The launch of Exposure/2 also celebrates the 25th anniversary of Mountain Hardwear and is a homage to the original Exposure jacket, which launched 25 years ago. While the collection embraces the heritage of Mountain Hardwear, it is mostly focused on the future. With this new line, the brand shows its focus on the emerging generation of climbers who appreciate performance and style, combined with responsible ethics in sourcing and manufacturing. “Our products will always be technically focused, with a fresh and youthful spirit,” said Steve Adams.

Driven by a philosophy of environmental optimism, the team designed the Exposure/2 collection with some of the most sustainable fabrics and dyes available. The new collection references the 1993 color palette with bold and fun colorways. For those looking for a high-performance and responsibly made shell for alpine environments, the Exposure/2 is your top choice.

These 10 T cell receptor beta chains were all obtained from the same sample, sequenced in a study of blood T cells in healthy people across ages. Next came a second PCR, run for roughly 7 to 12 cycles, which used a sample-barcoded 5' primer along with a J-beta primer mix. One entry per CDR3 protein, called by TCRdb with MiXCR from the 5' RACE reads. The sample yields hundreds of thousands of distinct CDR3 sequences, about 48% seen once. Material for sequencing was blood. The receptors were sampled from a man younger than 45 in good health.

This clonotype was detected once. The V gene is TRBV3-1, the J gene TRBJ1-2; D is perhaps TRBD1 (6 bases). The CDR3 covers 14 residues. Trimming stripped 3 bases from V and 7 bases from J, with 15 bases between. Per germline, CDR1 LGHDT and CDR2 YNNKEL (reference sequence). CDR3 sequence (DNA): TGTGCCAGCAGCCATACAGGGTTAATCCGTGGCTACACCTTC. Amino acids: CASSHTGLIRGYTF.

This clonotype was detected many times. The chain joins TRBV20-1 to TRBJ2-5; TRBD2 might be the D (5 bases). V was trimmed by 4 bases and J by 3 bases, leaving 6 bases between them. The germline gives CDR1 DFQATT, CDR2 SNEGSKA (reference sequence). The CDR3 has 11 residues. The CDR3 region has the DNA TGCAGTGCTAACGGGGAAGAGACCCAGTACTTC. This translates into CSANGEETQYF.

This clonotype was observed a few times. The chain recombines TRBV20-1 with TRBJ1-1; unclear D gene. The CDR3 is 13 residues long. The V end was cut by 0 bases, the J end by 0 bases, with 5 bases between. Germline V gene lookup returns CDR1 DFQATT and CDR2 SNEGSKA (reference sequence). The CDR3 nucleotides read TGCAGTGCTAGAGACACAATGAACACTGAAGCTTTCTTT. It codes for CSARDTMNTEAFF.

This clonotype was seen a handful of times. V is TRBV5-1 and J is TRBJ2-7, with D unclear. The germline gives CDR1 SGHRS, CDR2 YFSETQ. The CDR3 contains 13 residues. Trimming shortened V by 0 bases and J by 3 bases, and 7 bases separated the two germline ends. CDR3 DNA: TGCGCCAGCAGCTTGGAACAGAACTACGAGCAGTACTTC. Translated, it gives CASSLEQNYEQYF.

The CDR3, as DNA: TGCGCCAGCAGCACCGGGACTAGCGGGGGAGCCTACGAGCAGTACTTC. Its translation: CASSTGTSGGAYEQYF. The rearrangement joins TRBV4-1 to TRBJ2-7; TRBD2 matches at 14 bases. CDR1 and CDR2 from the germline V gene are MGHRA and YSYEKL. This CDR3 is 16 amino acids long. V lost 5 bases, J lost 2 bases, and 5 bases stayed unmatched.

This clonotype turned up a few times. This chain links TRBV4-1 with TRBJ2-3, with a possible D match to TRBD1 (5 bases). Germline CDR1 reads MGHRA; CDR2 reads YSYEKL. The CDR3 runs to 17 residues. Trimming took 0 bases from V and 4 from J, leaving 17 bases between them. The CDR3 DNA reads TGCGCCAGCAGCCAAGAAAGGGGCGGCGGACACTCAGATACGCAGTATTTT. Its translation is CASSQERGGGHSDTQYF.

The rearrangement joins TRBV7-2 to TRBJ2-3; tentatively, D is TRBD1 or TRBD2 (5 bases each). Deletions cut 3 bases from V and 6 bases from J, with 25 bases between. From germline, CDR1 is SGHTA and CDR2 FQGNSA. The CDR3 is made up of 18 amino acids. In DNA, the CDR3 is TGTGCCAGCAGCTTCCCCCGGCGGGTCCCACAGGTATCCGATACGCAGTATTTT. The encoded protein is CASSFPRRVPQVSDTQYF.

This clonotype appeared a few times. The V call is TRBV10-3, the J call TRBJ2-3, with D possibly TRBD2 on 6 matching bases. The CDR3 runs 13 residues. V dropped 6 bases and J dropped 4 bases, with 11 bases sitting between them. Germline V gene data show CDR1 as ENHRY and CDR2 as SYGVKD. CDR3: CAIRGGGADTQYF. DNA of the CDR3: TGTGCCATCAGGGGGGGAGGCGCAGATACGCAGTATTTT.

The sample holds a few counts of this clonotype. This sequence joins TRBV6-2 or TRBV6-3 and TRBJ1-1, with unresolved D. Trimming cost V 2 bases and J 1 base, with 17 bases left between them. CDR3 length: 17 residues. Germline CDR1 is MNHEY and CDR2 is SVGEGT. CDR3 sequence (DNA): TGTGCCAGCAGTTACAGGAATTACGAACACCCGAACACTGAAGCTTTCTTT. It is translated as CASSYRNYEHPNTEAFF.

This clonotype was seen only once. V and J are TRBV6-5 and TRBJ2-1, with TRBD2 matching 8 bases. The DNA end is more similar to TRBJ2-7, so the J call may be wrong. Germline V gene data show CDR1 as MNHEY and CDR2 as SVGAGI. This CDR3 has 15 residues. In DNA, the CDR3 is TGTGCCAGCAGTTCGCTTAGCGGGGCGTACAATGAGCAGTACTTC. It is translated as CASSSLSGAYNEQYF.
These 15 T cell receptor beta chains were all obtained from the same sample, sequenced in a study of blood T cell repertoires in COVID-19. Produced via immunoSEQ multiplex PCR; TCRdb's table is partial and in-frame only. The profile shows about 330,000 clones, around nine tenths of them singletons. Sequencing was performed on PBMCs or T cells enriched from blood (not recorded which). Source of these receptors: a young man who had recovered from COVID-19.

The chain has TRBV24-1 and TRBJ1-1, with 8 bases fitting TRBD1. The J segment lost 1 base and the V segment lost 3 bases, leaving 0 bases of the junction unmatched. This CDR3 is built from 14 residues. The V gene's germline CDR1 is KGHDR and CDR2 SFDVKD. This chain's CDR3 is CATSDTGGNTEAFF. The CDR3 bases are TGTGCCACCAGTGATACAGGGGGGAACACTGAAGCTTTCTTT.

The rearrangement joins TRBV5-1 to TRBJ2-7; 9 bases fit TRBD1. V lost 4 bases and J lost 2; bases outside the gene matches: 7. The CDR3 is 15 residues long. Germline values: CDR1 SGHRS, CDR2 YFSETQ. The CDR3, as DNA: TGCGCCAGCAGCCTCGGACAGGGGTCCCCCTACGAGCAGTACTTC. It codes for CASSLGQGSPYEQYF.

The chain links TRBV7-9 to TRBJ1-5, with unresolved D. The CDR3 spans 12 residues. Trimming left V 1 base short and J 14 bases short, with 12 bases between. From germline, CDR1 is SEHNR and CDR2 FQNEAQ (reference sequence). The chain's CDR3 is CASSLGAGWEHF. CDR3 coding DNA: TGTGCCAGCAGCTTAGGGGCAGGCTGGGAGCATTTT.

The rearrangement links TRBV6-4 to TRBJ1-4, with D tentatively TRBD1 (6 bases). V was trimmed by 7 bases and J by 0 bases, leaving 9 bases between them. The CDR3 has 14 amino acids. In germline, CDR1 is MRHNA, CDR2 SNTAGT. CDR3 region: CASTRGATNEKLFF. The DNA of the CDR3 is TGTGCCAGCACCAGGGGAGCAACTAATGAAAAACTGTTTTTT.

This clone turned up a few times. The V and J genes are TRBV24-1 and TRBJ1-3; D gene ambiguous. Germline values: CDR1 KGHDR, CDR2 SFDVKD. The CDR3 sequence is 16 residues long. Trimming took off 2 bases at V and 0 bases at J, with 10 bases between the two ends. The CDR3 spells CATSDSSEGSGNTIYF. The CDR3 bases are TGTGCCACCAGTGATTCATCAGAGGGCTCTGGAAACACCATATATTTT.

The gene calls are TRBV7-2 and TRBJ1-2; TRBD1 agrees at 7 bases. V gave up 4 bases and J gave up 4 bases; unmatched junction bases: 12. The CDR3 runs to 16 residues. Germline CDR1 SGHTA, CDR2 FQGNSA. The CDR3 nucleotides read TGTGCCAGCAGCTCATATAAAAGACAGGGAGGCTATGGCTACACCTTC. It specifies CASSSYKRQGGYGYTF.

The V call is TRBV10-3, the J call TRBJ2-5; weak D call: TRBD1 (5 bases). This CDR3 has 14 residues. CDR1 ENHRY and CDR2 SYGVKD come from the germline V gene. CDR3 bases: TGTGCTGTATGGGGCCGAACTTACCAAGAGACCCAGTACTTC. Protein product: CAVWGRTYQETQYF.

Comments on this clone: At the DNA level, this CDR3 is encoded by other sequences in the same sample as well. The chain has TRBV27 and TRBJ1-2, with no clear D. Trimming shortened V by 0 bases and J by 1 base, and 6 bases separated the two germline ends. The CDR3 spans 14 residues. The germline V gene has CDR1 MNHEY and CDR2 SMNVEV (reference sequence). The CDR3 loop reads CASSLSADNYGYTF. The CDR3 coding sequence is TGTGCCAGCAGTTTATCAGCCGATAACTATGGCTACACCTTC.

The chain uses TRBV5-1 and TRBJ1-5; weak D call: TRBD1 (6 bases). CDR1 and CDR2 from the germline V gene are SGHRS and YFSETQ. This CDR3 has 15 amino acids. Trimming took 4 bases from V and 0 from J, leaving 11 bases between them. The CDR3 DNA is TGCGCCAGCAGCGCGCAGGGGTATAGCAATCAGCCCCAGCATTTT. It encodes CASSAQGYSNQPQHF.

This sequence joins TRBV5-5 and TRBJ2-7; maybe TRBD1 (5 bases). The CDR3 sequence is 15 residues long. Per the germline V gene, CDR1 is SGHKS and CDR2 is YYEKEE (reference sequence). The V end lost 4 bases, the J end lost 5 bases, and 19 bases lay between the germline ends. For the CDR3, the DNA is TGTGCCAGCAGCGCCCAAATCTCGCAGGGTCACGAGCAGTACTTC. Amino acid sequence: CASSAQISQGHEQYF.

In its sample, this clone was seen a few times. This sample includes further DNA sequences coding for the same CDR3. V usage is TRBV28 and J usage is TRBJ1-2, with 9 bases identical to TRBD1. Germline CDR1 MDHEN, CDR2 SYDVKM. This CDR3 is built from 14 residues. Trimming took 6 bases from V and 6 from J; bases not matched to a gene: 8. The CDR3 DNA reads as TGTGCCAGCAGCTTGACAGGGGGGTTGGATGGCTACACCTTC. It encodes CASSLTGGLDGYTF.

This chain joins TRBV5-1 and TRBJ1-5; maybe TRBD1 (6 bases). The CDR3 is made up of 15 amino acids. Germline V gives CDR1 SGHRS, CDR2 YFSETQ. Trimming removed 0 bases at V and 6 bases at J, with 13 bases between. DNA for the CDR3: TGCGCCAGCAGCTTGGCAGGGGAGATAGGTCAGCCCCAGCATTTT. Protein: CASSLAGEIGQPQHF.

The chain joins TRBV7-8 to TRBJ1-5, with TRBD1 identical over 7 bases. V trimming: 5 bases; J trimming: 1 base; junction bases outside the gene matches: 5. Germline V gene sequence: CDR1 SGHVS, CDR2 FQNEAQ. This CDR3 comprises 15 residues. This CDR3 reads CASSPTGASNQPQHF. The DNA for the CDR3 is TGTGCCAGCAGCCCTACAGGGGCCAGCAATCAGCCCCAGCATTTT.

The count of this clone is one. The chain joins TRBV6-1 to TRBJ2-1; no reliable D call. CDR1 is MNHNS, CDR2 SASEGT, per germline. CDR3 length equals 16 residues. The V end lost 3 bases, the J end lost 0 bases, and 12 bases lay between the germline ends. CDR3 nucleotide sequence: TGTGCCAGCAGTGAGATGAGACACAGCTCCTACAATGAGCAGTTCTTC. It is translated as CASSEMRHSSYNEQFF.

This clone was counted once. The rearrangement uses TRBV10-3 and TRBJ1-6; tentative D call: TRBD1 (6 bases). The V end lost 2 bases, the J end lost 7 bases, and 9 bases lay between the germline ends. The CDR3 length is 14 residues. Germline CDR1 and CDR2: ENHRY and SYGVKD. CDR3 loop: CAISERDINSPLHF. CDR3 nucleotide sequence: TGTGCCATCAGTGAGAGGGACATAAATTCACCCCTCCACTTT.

In the end, whiteout conditions on the Jamapa Glacier and nausea for a couple members of the team turned us around. The summit of Orizaba, a monolith of rock and ice, will have to wait for another day. With cold hands and wet toes, we carefully descended the same path we had come. This moment will stick with me. I’ll use it as a reminder to respect the earth – it’s the only one we have.

Exposure/2 Gore-Tex Pro Jacket by Mountain Hardwear $650

Exposure/2 Gore-Tex Pro Bib by Mountain Hardwear $550

Exposure/2 Gore-Tex Active Jacket by Mountain Hardwear $425

Exposure/2 Gore-Tex Paclite Stretch Pullover by Mountain Hardwear $275